Runners who live in parts of the country where winter means cold temps, biting winds, limited daylight, snow and ice have to be highly dedicated (and sometimes a little crazy!) during this challenging season. Depending on conditions in your area, with proper precautions, you can run outside most of the winter. For those diehards who thrive on logging miles outdoors, consider the following:
- Dress in layers: Wear a dri-fit shirt as your base layer; add a mid-layer such as a turtleneck in a polyester or spandex blend, or fleece. Then don a weather-resistant jacket with a hood, or a windproof, breathable shell of Gore-Tex or nylon.
- Keep your feet warm and dry: Choose wool socks or wear two pairs of polypropylene socks. Consider using shoes with greater traction and water resistance.
- Cover your head and hands: This means gloves or mittens, a hat and a neck gaiter or muffler. On very cold days, cover your mouth and nose to warm the air as you breathe.
It’s great to be committed, however, when the wind chill is brutal or the streets are buried in snow, outdoor running alternatives can help keep you moving forward with minimal risk. Although to true running purists, these options don’t beat hitting the road in the open air, they are safe and still satisfying workouts.
- Treadmill – Today’s treadmills have great shock absorption, a wide range of paces and inclines, a variety of programs and convenient features like built-in fans and TV screens or charging docks for your phone. While they don’t replicate the fresh air or scenery of the outdoors, treadmills let you complete tempo runs, long runs and speed work with water at your fingertips and without all the bulky clothing required for winter weather. Take advantage of them when necessary, and catch up on your DVR backlog.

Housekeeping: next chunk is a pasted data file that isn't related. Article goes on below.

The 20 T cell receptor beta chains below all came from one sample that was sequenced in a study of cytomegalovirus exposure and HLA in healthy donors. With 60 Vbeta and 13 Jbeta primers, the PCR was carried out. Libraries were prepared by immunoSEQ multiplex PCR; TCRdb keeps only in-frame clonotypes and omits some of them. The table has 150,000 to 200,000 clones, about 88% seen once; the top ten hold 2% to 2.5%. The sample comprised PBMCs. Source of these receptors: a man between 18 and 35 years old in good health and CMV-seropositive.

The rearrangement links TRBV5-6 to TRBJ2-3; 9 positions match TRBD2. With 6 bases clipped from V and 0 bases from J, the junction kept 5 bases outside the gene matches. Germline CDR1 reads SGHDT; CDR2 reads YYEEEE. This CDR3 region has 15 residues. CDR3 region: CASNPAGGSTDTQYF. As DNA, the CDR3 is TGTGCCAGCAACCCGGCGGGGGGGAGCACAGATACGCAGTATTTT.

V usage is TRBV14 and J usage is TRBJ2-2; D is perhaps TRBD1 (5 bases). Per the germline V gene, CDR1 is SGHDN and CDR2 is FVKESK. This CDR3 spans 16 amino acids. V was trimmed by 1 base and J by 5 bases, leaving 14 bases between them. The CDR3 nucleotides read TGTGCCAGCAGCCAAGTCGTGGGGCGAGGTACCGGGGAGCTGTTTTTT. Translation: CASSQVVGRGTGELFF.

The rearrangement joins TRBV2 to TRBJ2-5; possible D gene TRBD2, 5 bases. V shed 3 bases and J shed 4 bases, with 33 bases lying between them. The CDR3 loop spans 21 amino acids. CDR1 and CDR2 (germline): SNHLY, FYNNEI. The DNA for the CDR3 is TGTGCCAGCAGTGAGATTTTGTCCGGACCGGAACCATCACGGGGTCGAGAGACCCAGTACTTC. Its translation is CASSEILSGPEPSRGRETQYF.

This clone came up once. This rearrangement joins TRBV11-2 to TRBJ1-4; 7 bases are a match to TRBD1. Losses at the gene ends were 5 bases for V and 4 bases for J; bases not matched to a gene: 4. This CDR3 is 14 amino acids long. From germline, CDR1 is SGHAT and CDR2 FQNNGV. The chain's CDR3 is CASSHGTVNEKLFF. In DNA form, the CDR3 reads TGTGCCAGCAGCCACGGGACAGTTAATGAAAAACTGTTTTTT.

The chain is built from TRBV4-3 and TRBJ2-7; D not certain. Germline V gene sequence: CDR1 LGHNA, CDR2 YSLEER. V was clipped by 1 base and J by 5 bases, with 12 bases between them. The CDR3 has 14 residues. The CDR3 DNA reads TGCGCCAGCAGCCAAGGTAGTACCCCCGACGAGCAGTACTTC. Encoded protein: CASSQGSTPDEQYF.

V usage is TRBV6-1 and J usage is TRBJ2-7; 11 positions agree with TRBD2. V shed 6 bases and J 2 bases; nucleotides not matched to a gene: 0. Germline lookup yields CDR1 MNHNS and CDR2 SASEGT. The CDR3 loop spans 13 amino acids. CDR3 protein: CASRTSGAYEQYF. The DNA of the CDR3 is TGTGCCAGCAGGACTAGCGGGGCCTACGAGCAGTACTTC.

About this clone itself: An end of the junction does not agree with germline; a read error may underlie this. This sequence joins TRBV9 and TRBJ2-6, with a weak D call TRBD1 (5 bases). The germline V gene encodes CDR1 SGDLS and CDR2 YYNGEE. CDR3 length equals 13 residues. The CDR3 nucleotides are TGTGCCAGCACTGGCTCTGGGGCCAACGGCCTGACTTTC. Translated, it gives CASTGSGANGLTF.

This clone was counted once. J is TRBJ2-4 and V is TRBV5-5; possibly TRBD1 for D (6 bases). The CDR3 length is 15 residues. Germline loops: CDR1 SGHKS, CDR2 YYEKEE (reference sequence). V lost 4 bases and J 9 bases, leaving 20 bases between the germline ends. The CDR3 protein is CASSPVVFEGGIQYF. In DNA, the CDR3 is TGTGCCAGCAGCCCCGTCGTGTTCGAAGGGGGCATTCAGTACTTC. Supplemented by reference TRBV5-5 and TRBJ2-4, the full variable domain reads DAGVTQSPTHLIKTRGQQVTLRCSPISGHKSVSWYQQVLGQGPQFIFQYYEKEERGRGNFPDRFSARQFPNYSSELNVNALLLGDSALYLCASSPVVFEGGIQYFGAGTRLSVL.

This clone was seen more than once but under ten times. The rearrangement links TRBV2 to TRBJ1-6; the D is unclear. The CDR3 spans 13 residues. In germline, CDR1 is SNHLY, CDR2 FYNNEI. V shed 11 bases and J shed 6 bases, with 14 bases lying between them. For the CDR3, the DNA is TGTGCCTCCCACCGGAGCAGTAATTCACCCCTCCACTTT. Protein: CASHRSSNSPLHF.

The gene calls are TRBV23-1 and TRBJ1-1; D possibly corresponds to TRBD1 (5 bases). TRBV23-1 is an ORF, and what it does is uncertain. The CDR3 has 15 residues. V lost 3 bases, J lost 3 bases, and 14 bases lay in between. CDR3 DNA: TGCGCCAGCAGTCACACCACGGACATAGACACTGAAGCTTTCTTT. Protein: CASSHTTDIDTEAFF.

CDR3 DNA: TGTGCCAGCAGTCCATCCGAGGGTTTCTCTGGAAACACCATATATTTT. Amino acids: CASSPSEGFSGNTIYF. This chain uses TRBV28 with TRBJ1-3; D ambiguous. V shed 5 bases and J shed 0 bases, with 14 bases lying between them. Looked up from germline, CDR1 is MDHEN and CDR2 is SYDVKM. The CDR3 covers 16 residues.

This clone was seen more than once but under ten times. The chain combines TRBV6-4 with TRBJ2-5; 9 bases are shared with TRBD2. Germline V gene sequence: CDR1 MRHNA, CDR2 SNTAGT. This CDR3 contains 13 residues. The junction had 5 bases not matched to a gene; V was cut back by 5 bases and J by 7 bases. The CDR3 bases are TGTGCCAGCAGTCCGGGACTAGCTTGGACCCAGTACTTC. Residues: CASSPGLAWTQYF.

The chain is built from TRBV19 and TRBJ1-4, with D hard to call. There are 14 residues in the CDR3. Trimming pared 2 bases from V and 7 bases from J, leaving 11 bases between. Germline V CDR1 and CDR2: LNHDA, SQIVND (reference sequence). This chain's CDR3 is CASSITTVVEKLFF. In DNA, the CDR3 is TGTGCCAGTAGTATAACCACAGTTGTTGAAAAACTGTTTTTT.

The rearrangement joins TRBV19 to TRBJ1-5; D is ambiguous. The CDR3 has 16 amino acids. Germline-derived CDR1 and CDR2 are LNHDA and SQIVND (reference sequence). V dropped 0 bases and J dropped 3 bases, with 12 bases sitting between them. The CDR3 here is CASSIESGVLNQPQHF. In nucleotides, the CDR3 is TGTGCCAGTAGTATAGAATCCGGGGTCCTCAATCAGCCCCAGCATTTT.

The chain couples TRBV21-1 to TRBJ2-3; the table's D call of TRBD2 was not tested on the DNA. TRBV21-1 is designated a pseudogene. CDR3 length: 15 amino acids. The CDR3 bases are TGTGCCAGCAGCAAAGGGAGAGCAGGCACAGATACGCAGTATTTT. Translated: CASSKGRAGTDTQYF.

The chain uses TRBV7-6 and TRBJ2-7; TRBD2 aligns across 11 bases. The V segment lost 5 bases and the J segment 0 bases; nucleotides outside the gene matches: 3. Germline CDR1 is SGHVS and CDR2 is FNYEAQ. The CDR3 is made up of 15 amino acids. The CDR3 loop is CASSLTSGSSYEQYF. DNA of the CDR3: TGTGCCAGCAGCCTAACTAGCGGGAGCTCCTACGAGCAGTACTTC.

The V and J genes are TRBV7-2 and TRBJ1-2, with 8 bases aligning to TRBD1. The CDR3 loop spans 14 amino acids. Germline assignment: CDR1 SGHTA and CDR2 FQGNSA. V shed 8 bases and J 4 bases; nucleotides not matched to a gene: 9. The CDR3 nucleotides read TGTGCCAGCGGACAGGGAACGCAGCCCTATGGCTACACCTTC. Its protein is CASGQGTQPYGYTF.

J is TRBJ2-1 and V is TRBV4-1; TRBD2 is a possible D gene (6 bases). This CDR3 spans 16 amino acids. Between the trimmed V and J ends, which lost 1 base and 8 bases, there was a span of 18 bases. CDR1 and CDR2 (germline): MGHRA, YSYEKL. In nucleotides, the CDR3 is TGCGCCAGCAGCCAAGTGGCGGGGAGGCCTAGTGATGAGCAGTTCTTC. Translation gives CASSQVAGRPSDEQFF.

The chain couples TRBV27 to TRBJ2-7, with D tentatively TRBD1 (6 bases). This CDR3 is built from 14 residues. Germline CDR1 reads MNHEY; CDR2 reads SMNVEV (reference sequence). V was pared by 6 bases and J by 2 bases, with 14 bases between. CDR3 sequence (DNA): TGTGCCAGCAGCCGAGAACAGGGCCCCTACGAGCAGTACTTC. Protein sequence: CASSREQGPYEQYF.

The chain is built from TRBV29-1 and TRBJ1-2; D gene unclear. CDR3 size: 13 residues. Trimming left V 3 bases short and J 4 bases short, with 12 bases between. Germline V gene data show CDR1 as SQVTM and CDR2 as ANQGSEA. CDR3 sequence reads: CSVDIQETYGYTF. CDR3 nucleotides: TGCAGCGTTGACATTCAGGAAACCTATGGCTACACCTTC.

- Zero Runner – This new machine replicates natural running strides but eliminates the repetitive impact, which is a treasure for distance, aging or injured runners. Independent hip and knee joints enable you to replicate your natural stride and pace, while you are suspended and free from having to pound a moving belt. It’s similar to the unweighting your body experiences with an AlterG, but much more accessible and affordable. These machines are just getting into health clubs, but a home model makes training even more convenient. Even running phenom Alberto Salazar said the Zero Runner “replicates running motion better than any cross-training device.”
- Indoor track – We get it, running in circles can be monotonous. But it’s still running, and again, you can complete specific workouts on the track to improve performance. Seek out the longest track you can to reduce revolutions (check local colleges and universities), create a motivating playlist and keep a water bottle handy.
- Water running – If you have access to a pool, you can find some underwater running workouts online that definitely vary your routine and only require minimal clothing (bonus!). Deep water running with a belt to keep you suspended can help address weak links and leave you feeling invigorated, without the typical joint pain that may accompany outdoor training. Less common but equally as effective are underwater treadmill sessions, where you battle water resistance but eliminate jarring stress.
- Cross training – Just because it’s not actual running doesn’t mean that you and your body won’t benefit. In fact, taking on the elliptical, stairclimber, cross trainer, rower or stationary bicycle challenge your body differently and can improve overall strength and endurance. Plus, total-body workouts address your upper body and core, which ultimately help your running performance. Cross training definitely counts!